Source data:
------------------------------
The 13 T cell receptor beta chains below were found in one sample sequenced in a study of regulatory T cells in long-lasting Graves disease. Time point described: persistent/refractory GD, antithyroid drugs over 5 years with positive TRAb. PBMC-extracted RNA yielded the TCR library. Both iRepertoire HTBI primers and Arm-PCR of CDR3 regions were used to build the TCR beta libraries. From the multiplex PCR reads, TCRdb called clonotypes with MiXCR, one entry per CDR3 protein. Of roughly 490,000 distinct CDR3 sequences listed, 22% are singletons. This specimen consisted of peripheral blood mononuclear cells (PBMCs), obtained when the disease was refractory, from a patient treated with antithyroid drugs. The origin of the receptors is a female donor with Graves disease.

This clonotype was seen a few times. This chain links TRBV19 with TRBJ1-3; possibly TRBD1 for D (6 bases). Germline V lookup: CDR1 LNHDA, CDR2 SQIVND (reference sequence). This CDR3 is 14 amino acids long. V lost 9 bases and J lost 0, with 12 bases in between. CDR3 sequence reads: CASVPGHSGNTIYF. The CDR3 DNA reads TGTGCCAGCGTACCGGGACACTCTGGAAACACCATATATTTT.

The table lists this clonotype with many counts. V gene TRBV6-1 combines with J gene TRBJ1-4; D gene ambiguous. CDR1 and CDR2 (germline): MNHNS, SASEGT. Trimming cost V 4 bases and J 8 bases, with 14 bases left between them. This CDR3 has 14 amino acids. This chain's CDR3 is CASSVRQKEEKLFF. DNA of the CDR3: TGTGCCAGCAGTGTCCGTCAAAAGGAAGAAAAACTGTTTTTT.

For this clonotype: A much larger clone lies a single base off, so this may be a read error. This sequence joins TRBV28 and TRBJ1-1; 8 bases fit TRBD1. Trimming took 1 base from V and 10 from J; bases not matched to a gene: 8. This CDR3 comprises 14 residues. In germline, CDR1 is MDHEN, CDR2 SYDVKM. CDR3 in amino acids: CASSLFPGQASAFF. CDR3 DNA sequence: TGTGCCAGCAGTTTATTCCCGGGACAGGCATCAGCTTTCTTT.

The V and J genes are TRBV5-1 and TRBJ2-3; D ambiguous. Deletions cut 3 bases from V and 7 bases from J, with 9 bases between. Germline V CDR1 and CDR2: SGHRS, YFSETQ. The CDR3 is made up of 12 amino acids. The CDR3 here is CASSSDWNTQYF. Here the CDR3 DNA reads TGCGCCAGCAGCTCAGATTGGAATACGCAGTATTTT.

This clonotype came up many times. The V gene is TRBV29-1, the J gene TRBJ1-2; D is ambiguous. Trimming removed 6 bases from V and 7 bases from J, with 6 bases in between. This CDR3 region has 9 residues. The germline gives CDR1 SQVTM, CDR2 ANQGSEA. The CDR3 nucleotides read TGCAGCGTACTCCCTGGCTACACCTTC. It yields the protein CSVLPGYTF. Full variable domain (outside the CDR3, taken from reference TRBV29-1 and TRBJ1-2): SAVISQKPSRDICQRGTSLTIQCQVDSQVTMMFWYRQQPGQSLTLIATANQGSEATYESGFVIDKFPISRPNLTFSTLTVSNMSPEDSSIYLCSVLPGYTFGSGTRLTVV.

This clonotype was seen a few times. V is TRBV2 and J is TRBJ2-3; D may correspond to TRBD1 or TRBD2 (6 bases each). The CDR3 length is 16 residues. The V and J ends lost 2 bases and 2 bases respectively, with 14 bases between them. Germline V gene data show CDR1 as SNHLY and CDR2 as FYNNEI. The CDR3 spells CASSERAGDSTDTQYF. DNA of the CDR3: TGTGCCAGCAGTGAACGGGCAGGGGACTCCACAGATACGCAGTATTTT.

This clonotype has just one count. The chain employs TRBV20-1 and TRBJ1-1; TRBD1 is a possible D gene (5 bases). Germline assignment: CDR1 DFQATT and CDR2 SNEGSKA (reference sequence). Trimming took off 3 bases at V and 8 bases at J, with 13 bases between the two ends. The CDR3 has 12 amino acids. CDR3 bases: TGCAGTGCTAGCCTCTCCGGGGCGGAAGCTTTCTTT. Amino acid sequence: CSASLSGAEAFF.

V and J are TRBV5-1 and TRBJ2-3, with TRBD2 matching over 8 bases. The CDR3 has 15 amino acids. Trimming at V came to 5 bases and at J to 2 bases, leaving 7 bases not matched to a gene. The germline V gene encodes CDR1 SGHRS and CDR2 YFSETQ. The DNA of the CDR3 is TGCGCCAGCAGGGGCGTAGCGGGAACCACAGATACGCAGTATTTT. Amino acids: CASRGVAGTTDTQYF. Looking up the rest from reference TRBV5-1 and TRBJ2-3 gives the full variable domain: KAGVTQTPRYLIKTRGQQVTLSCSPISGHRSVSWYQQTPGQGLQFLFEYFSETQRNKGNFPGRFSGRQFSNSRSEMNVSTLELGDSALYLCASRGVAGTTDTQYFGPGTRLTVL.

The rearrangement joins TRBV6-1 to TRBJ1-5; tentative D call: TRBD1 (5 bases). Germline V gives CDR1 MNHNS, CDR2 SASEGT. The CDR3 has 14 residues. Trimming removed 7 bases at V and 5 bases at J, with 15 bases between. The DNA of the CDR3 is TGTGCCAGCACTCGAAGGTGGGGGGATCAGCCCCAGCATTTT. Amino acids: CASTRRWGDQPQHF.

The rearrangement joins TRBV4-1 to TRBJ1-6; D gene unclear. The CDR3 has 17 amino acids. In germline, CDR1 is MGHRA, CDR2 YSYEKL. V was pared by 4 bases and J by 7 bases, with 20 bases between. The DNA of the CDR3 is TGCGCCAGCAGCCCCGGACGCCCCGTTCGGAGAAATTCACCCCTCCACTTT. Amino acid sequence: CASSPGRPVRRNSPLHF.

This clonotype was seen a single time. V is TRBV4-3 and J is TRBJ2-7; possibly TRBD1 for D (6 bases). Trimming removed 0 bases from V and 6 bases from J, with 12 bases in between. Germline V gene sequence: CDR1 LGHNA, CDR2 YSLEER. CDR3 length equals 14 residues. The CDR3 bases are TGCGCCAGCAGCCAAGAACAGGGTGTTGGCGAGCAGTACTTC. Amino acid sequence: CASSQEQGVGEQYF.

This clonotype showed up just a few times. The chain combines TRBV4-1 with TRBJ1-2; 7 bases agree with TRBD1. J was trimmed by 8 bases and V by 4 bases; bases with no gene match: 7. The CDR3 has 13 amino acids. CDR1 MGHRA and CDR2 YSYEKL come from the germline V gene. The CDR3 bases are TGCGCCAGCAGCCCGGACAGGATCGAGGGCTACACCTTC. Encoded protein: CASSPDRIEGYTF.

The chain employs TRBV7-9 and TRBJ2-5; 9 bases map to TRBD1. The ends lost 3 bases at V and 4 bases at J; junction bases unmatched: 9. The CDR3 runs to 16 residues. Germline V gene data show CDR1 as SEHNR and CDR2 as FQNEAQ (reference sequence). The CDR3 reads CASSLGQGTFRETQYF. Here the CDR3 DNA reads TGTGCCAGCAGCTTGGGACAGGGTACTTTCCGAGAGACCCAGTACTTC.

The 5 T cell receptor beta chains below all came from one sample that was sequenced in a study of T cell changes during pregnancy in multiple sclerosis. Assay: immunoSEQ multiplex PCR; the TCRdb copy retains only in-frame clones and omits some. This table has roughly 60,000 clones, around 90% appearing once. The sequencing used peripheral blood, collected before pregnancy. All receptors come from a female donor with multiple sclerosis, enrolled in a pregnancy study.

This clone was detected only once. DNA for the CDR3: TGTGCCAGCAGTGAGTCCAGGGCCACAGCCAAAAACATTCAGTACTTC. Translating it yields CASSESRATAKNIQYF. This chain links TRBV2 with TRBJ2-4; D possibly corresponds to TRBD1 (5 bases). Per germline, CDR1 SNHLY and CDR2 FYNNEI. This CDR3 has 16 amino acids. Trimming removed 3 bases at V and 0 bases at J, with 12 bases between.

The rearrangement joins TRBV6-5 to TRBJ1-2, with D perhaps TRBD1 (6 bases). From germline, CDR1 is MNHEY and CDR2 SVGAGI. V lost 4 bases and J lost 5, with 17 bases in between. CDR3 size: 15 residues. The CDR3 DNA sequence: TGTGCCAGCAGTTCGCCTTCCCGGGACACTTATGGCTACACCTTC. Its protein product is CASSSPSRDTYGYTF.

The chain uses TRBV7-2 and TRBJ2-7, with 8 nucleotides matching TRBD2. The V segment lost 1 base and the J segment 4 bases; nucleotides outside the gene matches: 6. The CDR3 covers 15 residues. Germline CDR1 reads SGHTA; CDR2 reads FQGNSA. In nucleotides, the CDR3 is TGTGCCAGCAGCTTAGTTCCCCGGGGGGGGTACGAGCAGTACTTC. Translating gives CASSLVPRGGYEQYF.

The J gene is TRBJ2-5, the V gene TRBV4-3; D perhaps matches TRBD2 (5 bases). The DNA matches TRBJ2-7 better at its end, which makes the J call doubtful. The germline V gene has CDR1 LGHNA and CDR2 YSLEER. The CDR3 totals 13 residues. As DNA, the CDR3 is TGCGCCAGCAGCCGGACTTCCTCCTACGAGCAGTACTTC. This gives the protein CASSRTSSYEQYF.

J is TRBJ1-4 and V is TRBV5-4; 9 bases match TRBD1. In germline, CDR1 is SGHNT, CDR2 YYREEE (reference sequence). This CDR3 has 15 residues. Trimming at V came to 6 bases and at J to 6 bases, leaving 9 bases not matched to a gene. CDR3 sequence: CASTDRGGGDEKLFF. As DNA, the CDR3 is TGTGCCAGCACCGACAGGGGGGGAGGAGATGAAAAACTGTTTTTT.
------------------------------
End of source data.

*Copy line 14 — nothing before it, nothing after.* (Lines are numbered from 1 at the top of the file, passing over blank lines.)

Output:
The chain employs TRBV7-9 and TRBJ2-5; 9 bases map to TRBD1. The ends lost 3 bases at V and 4 bases at J; junction bases unmatched: 9. The CDR3 runs to 16 residues. Germline V gene data show CDR1 as SEHNR and CDR2 as FQNEAQ (reference sequence). The CDR3 reads CASSLGQGTFRETQYF. Here the CDR3 DNA reads TGTGCCAGCAGCTTGGGACAGGGTACTTTCCGAGAGACCCAGTACTTC.